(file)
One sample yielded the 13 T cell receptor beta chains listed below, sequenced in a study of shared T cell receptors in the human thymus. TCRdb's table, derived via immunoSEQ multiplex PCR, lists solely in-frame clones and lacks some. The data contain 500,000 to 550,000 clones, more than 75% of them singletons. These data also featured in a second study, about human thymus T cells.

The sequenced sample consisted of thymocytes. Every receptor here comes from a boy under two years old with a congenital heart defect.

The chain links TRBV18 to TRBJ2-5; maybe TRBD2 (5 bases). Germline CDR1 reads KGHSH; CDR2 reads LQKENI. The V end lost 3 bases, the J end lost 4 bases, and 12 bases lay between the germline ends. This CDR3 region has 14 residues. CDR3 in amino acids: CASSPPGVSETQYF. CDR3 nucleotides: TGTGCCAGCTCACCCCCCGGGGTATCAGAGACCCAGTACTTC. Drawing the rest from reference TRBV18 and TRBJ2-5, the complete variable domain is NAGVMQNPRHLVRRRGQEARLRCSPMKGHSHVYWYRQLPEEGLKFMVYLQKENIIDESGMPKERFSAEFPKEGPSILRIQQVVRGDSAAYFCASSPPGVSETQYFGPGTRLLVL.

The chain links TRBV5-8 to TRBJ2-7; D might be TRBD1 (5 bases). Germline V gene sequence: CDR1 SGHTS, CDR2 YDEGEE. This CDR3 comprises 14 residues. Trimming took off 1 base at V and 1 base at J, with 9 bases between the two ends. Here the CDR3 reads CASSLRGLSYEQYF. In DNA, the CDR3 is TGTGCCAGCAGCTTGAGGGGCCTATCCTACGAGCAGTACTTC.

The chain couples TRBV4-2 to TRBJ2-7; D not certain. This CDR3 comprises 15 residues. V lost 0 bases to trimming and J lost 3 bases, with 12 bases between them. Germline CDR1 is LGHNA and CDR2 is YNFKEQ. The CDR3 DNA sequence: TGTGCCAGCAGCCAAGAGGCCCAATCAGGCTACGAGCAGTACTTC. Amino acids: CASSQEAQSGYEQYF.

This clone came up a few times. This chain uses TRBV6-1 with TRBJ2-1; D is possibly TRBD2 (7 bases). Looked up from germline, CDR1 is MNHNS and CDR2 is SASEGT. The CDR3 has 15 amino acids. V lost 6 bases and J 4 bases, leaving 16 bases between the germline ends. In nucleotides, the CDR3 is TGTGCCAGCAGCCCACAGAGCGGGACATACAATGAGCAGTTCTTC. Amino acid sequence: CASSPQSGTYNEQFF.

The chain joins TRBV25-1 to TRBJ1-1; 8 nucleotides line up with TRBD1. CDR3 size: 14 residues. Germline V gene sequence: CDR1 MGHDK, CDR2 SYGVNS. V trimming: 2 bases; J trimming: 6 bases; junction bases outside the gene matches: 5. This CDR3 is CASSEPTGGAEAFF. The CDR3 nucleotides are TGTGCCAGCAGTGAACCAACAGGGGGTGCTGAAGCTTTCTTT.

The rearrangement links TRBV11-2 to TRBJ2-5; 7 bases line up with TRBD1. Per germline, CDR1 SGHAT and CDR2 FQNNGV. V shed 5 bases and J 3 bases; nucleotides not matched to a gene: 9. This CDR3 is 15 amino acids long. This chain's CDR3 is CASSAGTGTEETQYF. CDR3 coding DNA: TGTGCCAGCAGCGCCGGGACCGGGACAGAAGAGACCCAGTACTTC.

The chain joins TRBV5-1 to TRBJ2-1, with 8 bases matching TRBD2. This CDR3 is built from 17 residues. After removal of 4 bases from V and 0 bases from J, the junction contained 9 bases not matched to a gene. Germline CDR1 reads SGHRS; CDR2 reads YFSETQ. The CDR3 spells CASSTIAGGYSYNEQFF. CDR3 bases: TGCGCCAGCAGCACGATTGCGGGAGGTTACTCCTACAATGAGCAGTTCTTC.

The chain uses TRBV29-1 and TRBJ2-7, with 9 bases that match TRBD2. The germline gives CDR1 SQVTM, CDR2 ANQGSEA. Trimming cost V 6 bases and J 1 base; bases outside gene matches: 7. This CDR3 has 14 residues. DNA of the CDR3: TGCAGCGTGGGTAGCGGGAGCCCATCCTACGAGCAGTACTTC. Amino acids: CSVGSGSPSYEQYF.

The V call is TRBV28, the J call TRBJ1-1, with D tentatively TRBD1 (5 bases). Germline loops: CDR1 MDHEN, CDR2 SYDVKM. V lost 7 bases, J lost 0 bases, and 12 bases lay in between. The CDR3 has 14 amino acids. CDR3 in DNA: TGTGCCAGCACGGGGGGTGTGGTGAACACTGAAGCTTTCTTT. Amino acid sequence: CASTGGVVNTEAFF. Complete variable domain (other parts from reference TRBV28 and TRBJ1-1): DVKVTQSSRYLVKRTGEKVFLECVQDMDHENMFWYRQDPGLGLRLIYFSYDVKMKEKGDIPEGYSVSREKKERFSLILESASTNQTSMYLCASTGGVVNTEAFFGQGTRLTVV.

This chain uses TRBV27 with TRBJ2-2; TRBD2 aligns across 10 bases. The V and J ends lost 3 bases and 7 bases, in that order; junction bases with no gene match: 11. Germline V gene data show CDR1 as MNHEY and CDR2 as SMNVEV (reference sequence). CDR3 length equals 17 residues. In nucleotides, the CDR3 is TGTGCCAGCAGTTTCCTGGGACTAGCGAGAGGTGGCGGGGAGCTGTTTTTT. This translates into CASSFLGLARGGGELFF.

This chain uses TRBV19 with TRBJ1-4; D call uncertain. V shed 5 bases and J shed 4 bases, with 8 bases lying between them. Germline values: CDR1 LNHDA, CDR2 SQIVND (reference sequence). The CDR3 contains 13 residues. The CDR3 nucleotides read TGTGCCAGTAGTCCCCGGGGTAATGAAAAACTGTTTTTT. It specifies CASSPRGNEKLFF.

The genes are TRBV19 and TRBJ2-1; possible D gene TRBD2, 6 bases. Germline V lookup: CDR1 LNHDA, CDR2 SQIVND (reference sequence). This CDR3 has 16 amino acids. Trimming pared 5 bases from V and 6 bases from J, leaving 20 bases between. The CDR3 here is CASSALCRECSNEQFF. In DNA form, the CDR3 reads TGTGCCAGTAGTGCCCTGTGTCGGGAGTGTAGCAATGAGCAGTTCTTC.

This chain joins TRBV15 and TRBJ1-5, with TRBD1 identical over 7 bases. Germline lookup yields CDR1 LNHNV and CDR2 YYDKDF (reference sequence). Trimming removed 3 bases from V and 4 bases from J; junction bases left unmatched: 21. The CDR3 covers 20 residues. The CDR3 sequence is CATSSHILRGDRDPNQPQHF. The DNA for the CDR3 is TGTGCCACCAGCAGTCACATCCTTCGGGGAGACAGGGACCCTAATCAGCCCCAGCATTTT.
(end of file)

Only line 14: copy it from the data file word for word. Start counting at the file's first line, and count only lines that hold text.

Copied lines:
The genes are TRBV19 and TRBJ2-1; possible D gene TRBD2, 6 bases. Germline V lookup: CDR1 LNHDA, CDR2 SQIVND (reference sequence). This CDR3 has 16 amino acids. Trimming pared 5 bases from V and 6 bases from J, leaving 20 bases between. The CDR3 here is CASSALCRECSNEQFF. In DNA form, the CDR3 reads TGTGCCAGTAGTGCCCTGTGTCGGGAGTGTAGCAATGAGCAGTTCTTC.